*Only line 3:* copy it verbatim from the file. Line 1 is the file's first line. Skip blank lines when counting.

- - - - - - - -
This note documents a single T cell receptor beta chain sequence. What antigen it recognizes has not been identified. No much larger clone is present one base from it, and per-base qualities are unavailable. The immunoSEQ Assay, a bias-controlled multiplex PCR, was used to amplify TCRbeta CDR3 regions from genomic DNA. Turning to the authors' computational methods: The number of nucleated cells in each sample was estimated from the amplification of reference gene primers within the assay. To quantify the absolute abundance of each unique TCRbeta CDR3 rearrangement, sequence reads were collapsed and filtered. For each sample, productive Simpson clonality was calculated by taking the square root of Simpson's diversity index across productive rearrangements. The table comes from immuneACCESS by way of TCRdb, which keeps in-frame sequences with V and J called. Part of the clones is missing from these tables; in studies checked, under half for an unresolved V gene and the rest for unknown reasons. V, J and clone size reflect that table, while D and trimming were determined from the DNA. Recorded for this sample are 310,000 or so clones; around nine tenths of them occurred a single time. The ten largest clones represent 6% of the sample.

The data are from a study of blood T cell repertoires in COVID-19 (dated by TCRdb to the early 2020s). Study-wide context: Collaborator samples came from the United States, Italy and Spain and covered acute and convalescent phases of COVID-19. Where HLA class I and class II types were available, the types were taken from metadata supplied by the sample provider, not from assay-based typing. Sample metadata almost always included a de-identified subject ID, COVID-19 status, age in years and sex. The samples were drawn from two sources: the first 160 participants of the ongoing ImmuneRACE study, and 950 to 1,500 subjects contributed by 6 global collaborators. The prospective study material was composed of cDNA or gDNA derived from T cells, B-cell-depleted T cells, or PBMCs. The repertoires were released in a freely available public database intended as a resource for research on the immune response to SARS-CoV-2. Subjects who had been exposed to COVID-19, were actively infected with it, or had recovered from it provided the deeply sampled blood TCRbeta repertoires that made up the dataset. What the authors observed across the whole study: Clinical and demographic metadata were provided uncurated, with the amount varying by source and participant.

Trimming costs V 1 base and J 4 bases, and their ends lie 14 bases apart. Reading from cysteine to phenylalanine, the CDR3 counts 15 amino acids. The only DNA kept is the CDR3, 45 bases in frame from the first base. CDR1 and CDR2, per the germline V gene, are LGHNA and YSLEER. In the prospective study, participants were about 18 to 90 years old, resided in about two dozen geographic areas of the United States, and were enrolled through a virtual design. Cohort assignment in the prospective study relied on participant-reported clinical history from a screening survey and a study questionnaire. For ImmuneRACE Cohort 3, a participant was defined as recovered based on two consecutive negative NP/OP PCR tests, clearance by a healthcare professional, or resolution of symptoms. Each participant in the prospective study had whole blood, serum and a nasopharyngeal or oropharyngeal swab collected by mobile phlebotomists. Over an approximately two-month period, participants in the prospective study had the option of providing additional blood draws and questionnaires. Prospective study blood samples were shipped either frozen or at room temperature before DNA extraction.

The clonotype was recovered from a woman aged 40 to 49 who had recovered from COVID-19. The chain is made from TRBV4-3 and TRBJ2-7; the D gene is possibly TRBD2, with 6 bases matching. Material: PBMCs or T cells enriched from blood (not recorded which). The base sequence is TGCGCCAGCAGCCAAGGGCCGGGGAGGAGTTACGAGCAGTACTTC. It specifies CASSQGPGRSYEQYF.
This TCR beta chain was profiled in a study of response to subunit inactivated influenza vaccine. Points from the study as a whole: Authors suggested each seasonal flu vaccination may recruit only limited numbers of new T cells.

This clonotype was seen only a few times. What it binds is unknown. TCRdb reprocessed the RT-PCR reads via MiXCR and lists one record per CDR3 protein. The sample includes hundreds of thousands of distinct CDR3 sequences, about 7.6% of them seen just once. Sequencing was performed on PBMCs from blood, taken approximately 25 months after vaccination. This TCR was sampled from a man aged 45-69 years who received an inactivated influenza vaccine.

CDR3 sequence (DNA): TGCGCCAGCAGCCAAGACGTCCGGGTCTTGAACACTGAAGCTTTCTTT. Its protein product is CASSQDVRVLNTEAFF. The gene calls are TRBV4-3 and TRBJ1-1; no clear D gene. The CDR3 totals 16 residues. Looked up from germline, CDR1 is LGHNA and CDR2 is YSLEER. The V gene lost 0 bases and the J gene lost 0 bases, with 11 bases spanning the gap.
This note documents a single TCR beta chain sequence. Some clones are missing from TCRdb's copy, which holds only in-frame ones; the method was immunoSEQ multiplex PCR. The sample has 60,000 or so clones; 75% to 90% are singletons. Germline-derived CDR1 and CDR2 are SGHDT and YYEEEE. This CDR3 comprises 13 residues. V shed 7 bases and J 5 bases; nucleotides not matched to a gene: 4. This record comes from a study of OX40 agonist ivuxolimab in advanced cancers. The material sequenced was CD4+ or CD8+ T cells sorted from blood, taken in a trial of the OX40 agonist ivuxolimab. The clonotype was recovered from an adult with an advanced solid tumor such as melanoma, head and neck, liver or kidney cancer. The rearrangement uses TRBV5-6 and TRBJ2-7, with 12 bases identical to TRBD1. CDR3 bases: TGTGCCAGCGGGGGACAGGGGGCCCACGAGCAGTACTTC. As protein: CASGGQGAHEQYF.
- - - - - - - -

Trimming costs V 1 base and J 4 bases, and their ends lie 14 bases apart. Reading from cysteine to phenylalanine, the CDR3 counts 15 amino acids. The only DNA kept is the CDR3, 45 bases in frame from the first base. CDR1 and CDR2, per the germline V gene, are LGHNA and YSLEER. In the prospective study, participants were about 18 to 90 years old, resided in about two dozen geographic areas of the United States, and were enrolled through a virtual design. Cohort assignment in the prospective study relied on participant-reported clinical history from a screening survey and a study questionnaire. For ImmuneRACE Cohort 3, a participant was defined as recovered based on two consecutive negative NP/OP PCR tests, clearance by a healthcare professional, or resolution of symptoms. Each participant in the prospective study had whole blood, serum and a nasopharyngeal or oropharyngeal swab collected by mobile phlebotomists. Over an approximately two-month period, participants in the prospective study had the option of providing additional blood draws and questionnaires. Prospective study blood samples were shipped either frozen or at room temperature before DNA extraction.